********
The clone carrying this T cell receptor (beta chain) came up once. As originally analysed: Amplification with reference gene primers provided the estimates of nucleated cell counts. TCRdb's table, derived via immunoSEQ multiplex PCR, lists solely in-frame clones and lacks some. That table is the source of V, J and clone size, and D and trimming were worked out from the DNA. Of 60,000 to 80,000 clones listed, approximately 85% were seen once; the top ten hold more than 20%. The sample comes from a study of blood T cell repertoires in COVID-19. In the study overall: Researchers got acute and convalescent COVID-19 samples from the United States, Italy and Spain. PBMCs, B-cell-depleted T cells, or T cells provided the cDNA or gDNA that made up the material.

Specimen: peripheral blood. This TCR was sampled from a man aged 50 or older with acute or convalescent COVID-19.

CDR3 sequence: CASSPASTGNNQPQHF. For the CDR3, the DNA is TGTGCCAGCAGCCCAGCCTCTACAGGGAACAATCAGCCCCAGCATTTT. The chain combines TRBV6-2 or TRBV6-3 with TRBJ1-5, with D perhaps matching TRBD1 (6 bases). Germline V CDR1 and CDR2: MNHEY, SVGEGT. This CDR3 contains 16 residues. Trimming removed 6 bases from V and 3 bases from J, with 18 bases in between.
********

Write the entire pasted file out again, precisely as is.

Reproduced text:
The clone carrying this T cell receptor (beta chain) came up once. As originally analysed: Amplification with reference gene primers provided the estimates of nucleated cell counts. TCRdb's table, derived via immunoSEQ multiplex PCR, lists solely in-frame clones and lacks some. That table is the source of V, J and clone size, and D and trimming were worked out from the DNA. Of 60,000 to 80,000 clones listed, approximately 85% were seen once; the top ten hold more than 20%. The sample comes from a study of blood T cell repertoires in COVID-19. In the study overall: Researchers got acute and convalescent COVID-19 samples from the United States, Italy and Spain. PBMCs, B-cell-depleted T cells, or T cells provided the cDNA or gDNA that made up the material.

Specimen: peripheral blood. This TCR was sampled from a man aged 50 or older with acute or convalescent COVID-19.

CDR3 sequence: CASSPASTGNNQPQHF. For the CDR3, the DNA is TGTGCCAGCAGCCCAGCCTCTACAGGGAACAATCAGCCCCAGCATTTT. The chain combines TRBV6-2 or TRBV6-3 with TRBJ1-5, with D perhaps matching TRBD1 (6 bases). Germline V CDR1 and CDR2: MNHEY, SVGEGT. This CDR3 contains 16 residues. Trimming removed 6 bases from V and 3 bases from J, with 18 bases in between.